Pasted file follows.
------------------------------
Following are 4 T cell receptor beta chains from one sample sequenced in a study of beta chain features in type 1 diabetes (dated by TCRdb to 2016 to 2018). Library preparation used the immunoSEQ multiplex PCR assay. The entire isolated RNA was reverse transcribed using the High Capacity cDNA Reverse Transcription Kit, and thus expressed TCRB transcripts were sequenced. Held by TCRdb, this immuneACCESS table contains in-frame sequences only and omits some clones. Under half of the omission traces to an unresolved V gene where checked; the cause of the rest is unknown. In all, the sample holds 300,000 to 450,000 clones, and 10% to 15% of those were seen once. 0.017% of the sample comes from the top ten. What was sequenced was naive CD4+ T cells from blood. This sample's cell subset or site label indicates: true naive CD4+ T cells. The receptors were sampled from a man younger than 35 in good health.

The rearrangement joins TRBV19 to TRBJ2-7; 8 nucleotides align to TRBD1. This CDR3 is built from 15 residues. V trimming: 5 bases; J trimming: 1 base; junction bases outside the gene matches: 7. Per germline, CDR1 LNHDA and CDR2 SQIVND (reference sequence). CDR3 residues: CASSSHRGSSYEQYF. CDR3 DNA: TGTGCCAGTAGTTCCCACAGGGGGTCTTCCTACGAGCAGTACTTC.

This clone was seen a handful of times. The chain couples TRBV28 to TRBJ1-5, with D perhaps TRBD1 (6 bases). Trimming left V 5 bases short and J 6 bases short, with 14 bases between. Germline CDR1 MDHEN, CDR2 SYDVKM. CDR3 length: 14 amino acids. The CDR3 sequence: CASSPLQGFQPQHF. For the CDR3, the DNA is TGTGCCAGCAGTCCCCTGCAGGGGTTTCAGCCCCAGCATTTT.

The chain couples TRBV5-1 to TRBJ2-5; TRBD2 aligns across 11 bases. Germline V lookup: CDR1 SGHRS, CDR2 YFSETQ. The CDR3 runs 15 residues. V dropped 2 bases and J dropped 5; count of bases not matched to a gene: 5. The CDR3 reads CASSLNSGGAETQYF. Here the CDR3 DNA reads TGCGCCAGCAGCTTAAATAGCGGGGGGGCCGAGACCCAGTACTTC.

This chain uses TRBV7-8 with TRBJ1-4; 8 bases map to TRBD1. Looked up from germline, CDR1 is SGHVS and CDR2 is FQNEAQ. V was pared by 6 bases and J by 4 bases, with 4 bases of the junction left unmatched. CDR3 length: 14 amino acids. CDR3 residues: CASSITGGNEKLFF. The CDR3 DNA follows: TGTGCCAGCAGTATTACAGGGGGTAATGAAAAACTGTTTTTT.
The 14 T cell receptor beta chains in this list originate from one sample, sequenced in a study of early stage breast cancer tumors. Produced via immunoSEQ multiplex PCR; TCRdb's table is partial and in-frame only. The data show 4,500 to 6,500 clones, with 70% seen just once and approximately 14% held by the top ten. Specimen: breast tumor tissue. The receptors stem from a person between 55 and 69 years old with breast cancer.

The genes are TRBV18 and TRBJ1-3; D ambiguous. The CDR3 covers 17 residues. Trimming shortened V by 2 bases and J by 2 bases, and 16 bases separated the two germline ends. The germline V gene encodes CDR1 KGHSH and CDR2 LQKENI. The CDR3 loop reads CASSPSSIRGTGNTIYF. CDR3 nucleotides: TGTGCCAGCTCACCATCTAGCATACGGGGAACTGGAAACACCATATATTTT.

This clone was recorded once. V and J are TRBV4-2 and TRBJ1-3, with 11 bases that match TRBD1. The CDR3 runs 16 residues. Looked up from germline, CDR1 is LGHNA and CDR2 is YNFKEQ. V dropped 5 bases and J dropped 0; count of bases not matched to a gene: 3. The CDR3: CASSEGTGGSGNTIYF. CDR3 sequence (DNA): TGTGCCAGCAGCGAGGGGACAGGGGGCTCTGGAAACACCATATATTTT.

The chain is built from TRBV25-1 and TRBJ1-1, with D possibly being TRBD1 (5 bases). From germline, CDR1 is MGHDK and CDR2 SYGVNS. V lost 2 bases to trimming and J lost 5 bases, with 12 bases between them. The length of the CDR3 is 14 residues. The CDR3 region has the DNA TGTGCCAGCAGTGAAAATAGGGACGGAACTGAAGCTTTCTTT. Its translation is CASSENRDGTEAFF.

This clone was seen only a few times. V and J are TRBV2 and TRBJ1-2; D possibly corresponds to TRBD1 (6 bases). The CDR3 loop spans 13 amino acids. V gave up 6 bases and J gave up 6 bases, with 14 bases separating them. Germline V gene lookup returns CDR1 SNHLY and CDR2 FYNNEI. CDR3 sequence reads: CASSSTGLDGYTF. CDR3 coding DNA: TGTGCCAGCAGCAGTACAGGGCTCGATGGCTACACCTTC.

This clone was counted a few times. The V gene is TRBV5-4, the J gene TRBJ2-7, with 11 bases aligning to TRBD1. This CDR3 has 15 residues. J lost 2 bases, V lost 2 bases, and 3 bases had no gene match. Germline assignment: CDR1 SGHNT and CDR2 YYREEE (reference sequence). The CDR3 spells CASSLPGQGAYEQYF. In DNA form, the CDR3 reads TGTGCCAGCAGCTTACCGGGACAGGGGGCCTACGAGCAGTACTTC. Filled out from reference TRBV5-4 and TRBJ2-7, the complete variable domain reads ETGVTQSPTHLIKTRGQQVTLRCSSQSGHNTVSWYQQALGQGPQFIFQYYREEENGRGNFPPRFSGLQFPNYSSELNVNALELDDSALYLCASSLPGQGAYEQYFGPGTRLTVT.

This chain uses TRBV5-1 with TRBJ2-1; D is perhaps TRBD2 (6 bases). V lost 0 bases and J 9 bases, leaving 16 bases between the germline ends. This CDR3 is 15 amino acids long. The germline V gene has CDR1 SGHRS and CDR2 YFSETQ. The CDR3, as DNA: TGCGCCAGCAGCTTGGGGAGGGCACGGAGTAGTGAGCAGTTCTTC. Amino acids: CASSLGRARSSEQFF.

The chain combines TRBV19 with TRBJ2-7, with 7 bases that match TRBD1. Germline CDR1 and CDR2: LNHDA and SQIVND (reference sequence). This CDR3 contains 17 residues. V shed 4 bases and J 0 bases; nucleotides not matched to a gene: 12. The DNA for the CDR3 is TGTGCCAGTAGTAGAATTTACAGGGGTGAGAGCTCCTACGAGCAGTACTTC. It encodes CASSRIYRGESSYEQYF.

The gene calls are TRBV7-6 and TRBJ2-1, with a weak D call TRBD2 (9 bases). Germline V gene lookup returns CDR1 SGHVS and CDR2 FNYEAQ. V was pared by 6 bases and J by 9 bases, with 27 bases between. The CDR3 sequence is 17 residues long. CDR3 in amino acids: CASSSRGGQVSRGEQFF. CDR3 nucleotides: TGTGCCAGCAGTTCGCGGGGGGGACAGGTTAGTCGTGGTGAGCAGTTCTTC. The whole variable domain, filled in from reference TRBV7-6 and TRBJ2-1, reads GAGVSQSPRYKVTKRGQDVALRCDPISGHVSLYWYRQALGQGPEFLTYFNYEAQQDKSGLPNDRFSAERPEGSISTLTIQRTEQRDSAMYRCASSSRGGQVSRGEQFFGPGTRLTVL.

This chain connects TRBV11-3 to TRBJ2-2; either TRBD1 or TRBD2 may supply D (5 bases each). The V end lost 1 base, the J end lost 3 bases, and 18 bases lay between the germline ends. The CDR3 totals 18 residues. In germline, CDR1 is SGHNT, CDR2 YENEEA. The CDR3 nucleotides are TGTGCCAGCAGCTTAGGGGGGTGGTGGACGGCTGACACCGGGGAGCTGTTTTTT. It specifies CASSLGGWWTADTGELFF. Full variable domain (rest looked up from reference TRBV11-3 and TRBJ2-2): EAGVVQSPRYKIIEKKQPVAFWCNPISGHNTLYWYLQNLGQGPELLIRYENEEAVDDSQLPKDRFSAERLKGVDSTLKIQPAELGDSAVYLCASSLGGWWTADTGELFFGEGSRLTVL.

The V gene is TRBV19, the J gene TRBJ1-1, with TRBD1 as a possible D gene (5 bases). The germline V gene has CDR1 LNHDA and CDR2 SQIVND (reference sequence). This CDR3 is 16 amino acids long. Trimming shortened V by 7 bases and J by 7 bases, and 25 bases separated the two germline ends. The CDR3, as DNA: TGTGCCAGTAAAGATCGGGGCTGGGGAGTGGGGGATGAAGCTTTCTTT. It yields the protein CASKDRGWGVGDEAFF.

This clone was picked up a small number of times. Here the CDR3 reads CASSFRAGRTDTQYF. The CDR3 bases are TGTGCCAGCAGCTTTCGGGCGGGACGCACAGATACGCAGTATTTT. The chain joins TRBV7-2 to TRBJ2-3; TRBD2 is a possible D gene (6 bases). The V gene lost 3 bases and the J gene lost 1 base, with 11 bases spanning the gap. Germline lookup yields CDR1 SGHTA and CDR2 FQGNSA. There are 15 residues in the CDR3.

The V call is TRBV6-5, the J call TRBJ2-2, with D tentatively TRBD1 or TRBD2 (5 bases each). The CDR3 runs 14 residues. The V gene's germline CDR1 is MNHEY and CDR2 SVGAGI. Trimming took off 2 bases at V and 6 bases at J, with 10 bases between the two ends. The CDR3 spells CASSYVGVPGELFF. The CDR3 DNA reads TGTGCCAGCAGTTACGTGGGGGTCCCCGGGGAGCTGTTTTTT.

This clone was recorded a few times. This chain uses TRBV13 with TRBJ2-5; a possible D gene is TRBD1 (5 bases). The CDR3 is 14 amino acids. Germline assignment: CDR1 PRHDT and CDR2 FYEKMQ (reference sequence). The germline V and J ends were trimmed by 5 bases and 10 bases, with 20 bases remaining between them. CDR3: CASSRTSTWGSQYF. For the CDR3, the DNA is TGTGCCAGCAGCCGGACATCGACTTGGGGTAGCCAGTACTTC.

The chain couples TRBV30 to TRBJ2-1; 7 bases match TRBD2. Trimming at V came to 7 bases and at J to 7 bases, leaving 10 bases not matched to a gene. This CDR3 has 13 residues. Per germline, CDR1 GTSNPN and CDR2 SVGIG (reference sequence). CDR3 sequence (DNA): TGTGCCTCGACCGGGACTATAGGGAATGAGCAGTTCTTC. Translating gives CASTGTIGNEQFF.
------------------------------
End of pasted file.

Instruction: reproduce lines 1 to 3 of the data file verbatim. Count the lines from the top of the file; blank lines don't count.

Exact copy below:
Following are 4 T cell receptor beta chains from one sample sequenced in a study of beta chain features in type 1 diabetes (dated by TCRdb to 2016 to 2018). Library preparation used the immunoSEQ multiplex PCR assay. The entire isolated RNA was reverse transcribed using the High Capacity cDNA Reverse Transcription Kit, and thus expressed TCRB transcripts were sequenced. Held by TCRdb, this immuneACCESS table contains in-frame sequences only and omits some clones. Under half of the omission traces to an unresolved V gene where checked; the cause of the rest is unknown. In all, the sample holds 300,000 to 450,000 clones, and 10% to 15% of those were seen once. 0.017% of the sample comes from the top ten. What was sequenced was naive CD4+ T cells from blood. This sample's cell subset or site label indicates: true naive CD4+ T cells. The receptors were sampled from a man younger than 35 in good health.

The rearrangement joins TRBV19 to TRBJ2-7; 8 nucleotides align to TRBD1. This CDR3 is built from 15 residues. V trimming: 5 bases; J trimming: 1 base; junction bases outside the gene matches: 7. Per germline, CDR1 LNHDA and CDR2 SQIVND (reference sequence). CDR3 residues: CASSSHRGSSYEQYF. CDR3 DNA: TGTGCCAGTAGTTCCCACAGGGGGTCTTCCTACGAGCAGTACTTC.

This clone was seen a handful of times. The chain couples TRBV28 to TRBJ1-5, with D perhaps TRBD1 (6 bases). Trimming left V 5 bases short and J 6 bases short, with 14 bases between. Germline CDR1 MDHEN, CDR2 SYDVKM. CDR3 length: 14 amino acids. The CDR3 sequence: CASSPLQGFQPQHF. For the CDR3, the DNA is TGTGCCAGCAGTCCCCTGCAGGGGTTTCAGCCCCAGCATTTT.